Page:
Institutional Investing in Infrastructure
March 3, 2014: Vol. 7, Number 3Buy For $175.00 Add to Cart
Open-door policy: Mexico has decided to allow foreign direct investment into its oil and gas markets for the first time in 75 years
In January, at the World Economic Forum in Davos, Switzerland, Mexican President Enrique Peña Nieto stood before heads of state and business leaders from around the globe and declared 2014 as the year private companies would start investing in his country’s energy sector. Peña Nieto’s statement, made in such a global setting, represented a historic shift in Mexico’s energy policy.
Defining contributions: Australian superannuation funds have been pioneers in solving some of infrastructure investing
The conventional wisdom tells us that defined contribution retirement plans are ill suited to invest in infrastructure — the sector lacks liquidity, requires too much capital and too much long-term planning. But how then could Australia, a nation with 90 percent of its pension assets in DC plans, have arguably the highest proportion of pension assets allocated to infrastructure worldwide (according to Pension Fund Investment in Infrastructure: A Comparison between Australia and Canada by OECD?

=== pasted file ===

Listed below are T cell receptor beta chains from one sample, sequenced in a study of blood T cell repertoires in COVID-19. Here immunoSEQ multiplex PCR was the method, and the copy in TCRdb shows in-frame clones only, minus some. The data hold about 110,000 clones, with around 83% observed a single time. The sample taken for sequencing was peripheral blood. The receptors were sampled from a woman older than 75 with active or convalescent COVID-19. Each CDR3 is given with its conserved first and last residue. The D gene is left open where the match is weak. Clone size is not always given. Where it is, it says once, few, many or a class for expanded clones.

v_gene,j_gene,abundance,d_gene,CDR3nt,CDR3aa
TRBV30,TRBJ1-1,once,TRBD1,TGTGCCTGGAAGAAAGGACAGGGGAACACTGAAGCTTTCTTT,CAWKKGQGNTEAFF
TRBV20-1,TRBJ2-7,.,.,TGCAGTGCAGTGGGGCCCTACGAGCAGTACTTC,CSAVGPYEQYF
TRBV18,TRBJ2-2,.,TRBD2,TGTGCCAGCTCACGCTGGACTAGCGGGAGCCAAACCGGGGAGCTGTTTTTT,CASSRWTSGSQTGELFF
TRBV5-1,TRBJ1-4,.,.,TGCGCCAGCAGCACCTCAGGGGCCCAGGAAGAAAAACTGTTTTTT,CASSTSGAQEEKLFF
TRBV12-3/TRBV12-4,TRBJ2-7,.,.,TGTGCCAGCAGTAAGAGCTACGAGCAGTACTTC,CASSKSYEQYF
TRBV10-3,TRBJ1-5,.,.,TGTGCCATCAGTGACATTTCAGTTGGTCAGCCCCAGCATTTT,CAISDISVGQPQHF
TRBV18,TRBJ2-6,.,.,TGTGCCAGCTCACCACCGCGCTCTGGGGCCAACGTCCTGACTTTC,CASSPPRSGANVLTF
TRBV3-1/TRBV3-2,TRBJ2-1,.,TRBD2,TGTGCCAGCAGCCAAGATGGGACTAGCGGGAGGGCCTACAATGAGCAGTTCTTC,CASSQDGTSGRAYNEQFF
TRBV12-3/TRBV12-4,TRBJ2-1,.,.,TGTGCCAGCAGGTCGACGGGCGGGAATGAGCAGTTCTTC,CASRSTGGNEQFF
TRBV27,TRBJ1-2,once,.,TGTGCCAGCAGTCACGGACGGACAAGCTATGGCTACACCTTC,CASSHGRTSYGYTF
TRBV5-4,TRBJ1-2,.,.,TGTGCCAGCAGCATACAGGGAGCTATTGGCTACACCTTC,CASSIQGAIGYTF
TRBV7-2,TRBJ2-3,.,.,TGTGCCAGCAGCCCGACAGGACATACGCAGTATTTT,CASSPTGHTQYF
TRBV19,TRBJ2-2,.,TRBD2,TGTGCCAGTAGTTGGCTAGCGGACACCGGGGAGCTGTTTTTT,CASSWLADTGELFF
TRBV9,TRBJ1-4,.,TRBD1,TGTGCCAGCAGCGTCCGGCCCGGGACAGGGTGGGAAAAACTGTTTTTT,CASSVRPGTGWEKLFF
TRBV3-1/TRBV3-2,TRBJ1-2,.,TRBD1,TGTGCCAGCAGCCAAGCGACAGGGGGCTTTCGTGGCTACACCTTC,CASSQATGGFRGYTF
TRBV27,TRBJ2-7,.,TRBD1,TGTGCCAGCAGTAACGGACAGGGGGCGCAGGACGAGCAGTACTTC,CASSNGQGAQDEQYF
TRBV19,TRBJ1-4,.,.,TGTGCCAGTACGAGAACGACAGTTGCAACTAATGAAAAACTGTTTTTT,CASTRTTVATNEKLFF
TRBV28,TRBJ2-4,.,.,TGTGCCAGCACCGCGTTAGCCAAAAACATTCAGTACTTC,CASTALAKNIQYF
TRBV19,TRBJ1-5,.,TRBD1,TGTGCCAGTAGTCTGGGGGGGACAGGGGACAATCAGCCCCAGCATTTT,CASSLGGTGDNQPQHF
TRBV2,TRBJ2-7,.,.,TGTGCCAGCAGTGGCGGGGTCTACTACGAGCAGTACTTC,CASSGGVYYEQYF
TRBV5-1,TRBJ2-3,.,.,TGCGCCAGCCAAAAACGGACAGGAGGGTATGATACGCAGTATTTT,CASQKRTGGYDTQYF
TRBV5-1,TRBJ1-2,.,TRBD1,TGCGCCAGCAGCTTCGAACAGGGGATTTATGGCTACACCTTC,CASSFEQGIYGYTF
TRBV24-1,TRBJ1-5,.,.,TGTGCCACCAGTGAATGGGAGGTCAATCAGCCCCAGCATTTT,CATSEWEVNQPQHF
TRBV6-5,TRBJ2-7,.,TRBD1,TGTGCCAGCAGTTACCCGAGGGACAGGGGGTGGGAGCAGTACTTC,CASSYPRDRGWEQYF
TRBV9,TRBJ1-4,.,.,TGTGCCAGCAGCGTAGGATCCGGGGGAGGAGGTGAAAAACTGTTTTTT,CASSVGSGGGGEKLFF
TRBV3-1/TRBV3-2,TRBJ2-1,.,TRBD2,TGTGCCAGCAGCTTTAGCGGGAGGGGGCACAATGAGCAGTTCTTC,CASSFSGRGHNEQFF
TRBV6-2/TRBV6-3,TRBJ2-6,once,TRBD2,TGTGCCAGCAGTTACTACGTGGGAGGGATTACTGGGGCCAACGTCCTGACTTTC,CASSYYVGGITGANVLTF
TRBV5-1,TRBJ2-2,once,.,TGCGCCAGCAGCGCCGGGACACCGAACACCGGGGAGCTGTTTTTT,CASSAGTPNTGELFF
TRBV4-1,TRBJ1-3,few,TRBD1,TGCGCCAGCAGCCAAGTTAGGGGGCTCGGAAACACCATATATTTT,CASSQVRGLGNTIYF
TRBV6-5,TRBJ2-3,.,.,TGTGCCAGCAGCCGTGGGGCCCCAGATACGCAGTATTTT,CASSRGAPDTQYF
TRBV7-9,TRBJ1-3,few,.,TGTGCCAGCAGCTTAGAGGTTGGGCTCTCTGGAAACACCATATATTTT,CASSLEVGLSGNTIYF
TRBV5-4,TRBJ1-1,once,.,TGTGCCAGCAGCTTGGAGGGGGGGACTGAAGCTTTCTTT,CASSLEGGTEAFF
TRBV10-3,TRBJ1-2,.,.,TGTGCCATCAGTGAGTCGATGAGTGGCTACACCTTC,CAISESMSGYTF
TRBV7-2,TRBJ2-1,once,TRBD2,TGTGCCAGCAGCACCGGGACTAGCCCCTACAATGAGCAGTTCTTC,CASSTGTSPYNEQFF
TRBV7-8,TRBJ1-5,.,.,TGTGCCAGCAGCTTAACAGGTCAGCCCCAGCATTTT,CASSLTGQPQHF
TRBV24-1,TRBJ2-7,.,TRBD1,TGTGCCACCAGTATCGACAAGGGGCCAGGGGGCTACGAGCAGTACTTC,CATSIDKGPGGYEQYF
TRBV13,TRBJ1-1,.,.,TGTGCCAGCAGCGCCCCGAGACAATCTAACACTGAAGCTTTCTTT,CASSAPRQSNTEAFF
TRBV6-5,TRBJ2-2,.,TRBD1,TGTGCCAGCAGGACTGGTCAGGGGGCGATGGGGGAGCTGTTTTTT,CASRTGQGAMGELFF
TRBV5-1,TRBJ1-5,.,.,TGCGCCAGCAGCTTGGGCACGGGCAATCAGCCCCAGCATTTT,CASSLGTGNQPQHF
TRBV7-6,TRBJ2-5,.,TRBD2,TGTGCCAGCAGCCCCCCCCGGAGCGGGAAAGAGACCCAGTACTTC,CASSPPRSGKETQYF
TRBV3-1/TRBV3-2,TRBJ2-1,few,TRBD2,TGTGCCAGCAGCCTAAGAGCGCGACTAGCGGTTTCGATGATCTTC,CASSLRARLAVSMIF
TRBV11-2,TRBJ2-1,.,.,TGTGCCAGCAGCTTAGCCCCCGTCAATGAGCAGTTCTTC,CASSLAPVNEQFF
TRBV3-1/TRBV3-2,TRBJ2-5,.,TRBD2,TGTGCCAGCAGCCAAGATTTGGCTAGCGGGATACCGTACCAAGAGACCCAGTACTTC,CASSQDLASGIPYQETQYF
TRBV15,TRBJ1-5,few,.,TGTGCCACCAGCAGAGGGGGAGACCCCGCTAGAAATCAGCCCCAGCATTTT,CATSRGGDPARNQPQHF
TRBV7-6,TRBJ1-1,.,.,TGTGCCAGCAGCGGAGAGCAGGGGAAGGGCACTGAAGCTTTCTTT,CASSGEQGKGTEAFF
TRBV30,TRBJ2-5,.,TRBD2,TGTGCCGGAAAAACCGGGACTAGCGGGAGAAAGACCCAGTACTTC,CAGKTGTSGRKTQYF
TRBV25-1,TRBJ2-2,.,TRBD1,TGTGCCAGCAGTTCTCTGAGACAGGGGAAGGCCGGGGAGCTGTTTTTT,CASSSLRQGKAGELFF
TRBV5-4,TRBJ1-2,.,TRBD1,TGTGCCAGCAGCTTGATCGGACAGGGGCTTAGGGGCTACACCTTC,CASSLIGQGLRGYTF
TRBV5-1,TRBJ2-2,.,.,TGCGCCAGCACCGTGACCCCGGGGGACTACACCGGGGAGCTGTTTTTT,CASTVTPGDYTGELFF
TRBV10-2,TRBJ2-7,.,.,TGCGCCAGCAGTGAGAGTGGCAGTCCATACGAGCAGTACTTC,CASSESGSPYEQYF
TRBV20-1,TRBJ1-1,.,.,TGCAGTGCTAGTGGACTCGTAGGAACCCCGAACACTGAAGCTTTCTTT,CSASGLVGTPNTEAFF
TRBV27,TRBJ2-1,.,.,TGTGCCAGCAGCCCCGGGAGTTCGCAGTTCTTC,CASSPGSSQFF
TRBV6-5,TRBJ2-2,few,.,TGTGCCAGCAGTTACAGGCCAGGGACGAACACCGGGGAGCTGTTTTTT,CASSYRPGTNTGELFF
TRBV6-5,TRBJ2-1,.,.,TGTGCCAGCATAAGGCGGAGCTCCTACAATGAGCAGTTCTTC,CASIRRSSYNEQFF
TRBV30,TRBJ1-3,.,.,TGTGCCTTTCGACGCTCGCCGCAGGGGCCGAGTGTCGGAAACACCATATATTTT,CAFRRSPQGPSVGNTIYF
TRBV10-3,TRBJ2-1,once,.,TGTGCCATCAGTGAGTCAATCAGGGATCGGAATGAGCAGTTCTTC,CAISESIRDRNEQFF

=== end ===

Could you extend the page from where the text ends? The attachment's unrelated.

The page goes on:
Working together: You cannot find the solution until you define the problem
As everyone knows, the world needs a gazillion dollars (euros, pounds, krona, pesos, yen, etc.) in infrastructure development and redevelopment. To be more precise, the estimated shortfall in global infrastructure debt and equity investment is at least $1 trillion per year!